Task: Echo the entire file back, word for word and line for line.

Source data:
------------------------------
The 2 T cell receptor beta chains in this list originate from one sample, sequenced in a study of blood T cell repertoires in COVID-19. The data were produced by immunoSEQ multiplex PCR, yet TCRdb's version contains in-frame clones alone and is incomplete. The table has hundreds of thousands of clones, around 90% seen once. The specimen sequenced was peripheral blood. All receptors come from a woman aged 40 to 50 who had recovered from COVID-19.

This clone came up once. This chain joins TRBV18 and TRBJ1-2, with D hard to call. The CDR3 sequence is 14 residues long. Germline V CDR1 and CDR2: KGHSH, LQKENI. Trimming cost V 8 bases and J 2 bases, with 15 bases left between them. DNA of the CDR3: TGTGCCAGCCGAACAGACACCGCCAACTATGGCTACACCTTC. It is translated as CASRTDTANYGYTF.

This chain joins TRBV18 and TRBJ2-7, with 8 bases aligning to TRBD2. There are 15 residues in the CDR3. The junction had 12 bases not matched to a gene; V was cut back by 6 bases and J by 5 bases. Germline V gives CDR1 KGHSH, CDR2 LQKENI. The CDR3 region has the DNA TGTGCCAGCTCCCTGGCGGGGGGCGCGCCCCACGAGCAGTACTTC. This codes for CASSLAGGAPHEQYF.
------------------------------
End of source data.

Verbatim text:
The 2 T cell receptor beta chains in this list originate from one sample, sequenced in a study of blood T cell repertoires in COVID-19. The data were produced by immunoSEQ multiplex PCR, yet TCRdb's version contains in-frame clones alone and is incomplete. The table has hundreds of thousands of clones, around 90% seen once. The specimen sequenced was peripheral blood. All receptors come from a woman aged 40 to 50 who had recovered from COVID-19.

This clone came up once. This chain joins TRBV18 and TRBJ1-2, with D hard to call. The CDR3 sequence is 14 residues long. Germline V CDR1 and CDR2: KGHSH, LQKENI. Trimming cost V 8 bases and J 2 bases, with 15 bases left between them. DNA of the CDR3: TGTGCCAGCCGAACAGACACCGCCAACTATGGCTACACCTTC. It is translated as CASRTDTANYGYTF.

This chain joins TRBV18 and TRBJ2-7, with 8 bases aligning to TRBD2. There are 15 residues in the CDR3. The junction had 12 bases not matched to a gene; V was cut back by 6 bases and J by 5 bases. Germline V gives CDR1 KGHSH, CDR2 LQKENI. The CDR3 region has the DNA TGTGCCAGCTCCCTGGCGGGGGGCGCGCCCCACGAGCAGTACTTC. This codes for CASSLAGGAPHEQYF.